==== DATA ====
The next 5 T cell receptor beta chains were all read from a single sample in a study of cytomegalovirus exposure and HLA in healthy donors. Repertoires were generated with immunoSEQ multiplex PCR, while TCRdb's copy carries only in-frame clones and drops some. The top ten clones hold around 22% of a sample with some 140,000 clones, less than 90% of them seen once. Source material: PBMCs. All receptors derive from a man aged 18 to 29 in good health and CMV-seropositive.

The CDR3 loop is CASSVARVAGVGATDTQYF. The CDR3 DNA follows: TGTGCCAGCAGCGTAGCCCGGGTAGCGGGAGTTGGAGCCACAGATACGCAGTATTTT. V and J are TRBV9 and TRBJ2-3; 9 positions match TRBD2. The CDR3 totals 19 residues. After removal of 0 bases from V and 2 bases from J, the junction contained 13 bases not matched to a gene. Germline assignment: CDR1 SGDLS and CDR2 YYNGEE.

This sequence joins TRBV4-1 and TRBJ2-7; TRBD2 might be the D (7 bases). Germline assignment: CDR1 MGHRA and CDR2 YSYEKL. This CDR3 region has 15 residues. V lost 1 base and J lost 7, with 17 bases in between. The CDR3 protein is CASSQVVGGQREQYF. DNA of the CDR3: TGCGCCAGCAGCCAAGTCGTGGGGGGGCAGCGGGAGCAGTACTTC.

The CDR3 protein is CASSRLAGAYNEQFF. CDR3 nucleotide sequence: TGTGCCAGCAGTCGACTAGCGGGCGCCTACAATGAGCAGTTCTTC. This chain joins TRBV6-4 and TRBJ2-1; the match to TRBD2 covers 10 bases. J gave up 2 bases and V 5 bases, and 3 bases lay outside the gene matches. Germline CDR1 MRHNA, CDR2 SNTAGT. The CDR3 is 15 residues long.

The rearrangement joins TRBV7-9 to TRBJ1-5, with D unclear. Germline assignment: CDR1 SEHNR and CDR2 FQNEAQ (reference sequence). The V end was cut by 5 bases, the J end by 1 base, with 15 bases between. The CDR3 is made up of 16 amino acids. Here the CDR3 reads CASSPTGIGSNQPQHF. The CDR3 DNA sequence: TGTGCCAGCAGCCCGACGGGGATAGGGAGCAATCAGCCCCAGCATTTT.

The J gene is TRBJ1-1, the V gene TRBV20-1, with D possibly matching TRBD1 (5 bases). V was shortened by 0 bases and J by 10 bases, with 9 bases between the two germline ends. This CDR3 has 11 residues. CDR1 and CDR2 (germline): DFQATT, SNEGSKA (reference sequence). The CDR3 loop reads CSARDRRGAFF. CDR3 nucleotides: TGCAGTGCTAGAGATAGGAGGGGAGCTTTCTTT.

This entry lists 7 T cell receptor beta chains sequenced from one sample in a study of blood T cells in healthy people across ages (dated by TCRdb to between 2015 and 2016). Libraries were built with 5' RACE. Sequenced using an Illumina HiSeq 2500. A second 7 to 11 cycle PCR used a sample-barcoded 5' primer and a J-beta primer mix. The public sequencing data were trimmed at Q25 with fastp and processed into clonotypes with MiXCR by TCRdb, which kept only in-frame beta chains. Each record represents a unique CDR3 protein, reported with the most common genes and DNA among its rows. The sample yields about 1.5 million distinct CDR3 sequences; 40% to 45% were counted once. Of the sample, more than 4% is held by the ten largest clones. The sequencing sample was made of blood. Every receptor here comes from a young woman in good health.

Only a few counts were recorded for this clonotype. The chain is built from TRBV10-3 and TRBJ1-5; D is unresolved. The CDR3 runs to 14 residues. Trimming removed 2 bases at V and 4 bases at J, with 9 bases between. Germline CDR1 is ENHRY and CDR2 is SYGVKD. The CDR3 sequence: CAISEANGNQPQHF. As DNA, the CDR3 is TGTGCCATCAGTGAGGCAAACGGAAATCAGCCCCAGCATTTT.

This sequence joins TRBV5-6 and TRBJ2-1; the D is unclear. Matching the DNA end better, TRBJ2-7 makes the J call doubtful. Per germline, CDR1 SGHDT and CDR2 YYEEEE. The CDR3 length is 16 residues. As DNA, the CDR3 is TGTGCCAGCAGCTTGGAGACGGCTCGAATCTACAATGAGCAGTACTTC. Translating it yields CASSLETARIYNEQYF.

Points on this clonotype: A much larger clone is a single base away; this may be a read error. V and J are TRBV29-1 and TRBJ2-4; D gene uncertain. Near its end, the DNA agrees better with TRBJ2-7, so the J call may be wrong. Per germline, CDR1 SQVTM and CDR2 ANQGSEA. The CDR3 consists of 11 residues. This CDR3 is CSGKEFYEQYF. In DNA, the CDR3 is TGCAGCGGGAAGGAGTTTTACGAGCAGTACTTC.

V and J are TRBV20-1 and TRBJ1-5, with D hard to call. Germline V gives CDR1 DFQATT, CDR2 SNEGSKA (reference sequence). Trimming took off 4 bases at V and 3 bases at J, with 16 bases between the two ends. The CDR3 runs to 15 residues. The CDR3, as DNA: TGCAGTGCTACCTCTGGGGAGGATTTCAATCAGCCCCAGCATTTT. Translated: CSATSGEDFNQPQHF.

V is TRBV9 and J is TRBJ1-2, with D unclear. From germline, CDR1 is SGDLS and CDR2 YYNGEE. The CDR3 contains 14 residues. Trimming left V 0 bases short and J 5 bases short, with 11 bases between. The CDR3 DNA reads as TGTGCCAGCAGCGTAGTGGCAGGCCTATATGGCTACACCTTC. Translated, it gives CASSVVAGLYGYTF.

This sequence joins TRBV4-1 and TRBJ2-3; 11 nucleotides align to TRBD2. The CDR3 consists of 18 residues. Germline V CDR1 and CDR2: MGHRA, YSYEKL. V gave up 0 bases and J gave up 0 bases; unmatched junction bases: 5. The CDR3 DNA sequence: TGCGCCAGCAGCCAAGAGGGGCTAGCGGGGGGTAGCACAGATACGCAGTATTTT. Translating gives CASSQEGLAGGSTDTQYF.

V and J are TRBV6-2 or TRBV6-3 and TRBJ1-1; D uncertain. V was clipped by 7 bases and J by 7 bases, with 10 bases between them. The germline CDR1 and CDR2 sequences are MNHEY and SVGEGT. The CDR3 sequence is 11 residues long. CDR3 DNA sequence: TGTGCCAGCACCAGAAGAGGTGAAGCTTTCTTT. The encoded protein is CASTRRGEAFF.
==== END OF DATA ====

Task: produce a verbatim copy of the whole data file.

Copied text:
The next 5 T cell receptor beta chains were all read from a single sample in a study of cytomegalovirus exposure and HLA in healthy donors. Repertoires were generated with immunoSEQ multiplex PCR, while TCRdb's copy carries only in-frame clones and drops some. The top ten clones hold around 22% of a sample with some 140,000 clones, less than 90% of them seen once. Source material: PBMCs. All receptors derive from a man aged 18 to 29 in good health and CMV-seropositive.

The CDR3 loop is CASSVARVAGVGATDTQYF. The CDR3 DNA follows: TGTGCCAGCAGCGTAGCCCGGGTAGCGGGAGTTGGAGCCACAGATACGCAGTATTTT. V and J are TRBV9 and TRBJ2-3; 9 positions match TRBD2. The CDR3 totals 19 residues. After removal of 0 bases from V and 2 bases from J, the junction contained 13 bases not matched to a gene. Germline assignment: CDR1 SGDLS and CDR2 YYNGEE.

This sequence joins TRBV4-1 and TRBJ2-7; TRBD2 might be the D (7 bases). Germline assignment: CDR1 MGHRA and CDR2 YSYEKL. This CDR3 region has 15 residues. V lost 1 base and J lost 7, with 17 bases in between. The CDR3 protein is CASSQVVGGQREQYF. DNA of the CDR3: TGCGCCAGCAGCCAAGTCGTGGGGGGGCAGCGGGAGCAGTACTTC.

The CDR3 protein is CASSRLAGAYNEQFF. CDR3 nucleotide sequence: TGTGCCAGCAGTCGACTAGCGGGCGCCTACAATGAGCAGTTCTTC. This chain joins TRBV6-4 and TRBJ2-1; the match to TRBD2 covers 10 bases. J gave up 2 bases and V 5 bases, and 3 bases lay outside the gene matches. Germline CDR1 MRHNA, CDR2 SNTAGT. The CDR3 is 15 residues long.

The rearrangement joins TRBV7-9 to TRBJ1-5, with D unclear. Germline assignment: CDR1 SEHNR and CDR2 FQNEAQ (reference sequence). The V end was cut by 5 bases, the J end by 1 base, with 15 bases between. The CDR3 is made up of 16 amino acids. Here the CDR3 reads CASSPTGIGSNQPQHF. The CDR3 DNA sequence: TGTGCCAGCAGCCCGACGGGGATAGGGAGCAATCAGCCCCAGCATTTT.

The J gene is TRBJ1-1, the V gene TRBV20-1, with D possibly matching TRBD1 (5 bases). V was shortened by 0 bases and J by 10 bases, with 9 bases between the two germline ends. This CDR3 has 11 residues. CDR1 and CDR2 (germline): DFQATT, SNEGSKA (reference sequence). The CDR3 loop reads CSARDRRGAFF. CDR3 nucleotides: TGCAGTGCTAGAGATAGGAGGGGAGCTTTCTTT.

This entry lists 7 T cell receptor beta chains sequenced from one sample in a study of blood T cells in healthy people across ages (dated by TCRdb to between 2015 and 2016). Libraries were built with 5' RACE. Sequenced using an Illumina HiSeq 2500. A second 7 to 11 cycle PCR used a sample-barcoded 5' primer and a J-beta primer mix. The public sequencing data were trimmed at Q25 with fastp and processed into clonotypes with MiXCR by TCRdb, which kept only in-frame beta chains. Each record represents a unique CDR3 protein, reported with the most common genes and DNA among its rows. The sample yields about 1.5 million distinct CDR3 sequences; 40% to 45% were counted once. Of the sample, more than 4% is held by the ten largest clones. The sequencing sample was made of blood. Every receptor here comes from a young woman in good health.

Only a few counts were recorded for this clonotype. The chain is built from TRBV10-3 and TRBJ1-5; D is unresolved. The CDR3 runs to 14 residues. Trimming removed 2 bases at V and 4 bases at J, with 9 bases between. Germline CDR1 is ENHRY and CDR2 is SYGVKD. The CDR3 sequence: CAISEANGNQPQHF. As DNA, the CDR3 is TGTGCCATCAGTGAGGCAAACGGAAATCAGCCCCAGCATTTT.

This sequence joins TRBV5-6 and TRBJ2-1; the D is unclear. Matching the DNA end better, TRBJ2-7 makes the J call doubtful. Per germline, CDR1 SGHDT and CDR2 YYEEEE. The CDR3 length is 16 residues. As DNA, the CDR3 is TGTGCCAGCAGCTTGGAGACGGCTCGAATCTACAATGAGCAGTACTTC. Translating it yields CASSLETARIYNEQYF.

Points on this clonotype: A much larger clone is a single base away; this may be a read error. V and J are TRBV29-1 and TRBJ2-4; D gene uncertain. Near its end, the DNA agrees better with TRBJ2-7, so the J call may be wrong. Per germline, CDR1 SQVTM and CDR2 ANQGSEA. The CDR3 consists of 11 residues. This CDR3 is CSGKEFYEQYF. In DNA, the CDR3 is TGCAGCGGGAAGGAGTTTTACGAGCAGTACTTC.

V and J are TRBV20-1 and TRBJ1-5, with D hard to call. Germline V gives CDR1 DFQATT, CDR2 SNEGSKA (reference sequence). Trimming took off 4 bases at V and 3 bases at J, with 16 bases between the two ends. The CDR3 runs to 15 residues. The CDR3, as DNA: TGCAGTGCTACCTCTGGGGAGGATTTCAATCAGCCCCAGCATTTT. Translated: CSATSGEDFNQPQHF.

V is TRBV9 and J is TRBJ1-2, with D unclear. From germline, CDR1 is SGDLS and CDR2 YYNGEE. The CDR3 contains 14 residues. Trimming left V 0 bases short and J 5 bases short, with 11 bases between. The CDR3 DNA reads as TGTGCCAGCAGCGTAGTGGCAGGCCTATATGGCTACACCTTC. Translated, it gives CASSVVAGLYGYTF.

This sequence joins TRBV4-1 and TRBJ2-3; 11 nucleotides align to TRBD2. The CDR3 consists of 18 residues. Germline V CDR1 and CDR2: MGHRA, YSYEKL. V gave up 0 bases and J gave up 0 bases; unmatched junction bases: 5. The CDR3 DNA sequence: TGCGCCAGCAGCCAAGAGGGGCTAGCGGGGGGTAGCACAGATACGCAGTATTTT. Translating gives CASSQEGLAGGSTDTQYF.

V and J are TRBV6-2 or TRBV6-3 and TRBJ1-1; D uncertain. V was clipped by 7 bases and J by 7 bases, with 10 bases between them. The germline CDR1 and CDR2 sequences are MNHEY and SVGEGT. The CDR3 sequence is 11 residues long. CDR3 DNA sequence: TGTGCCAGCACCAGAAGAGGTGAAGCTTTCTTT. The encoded protein is CASTRRGEAFF.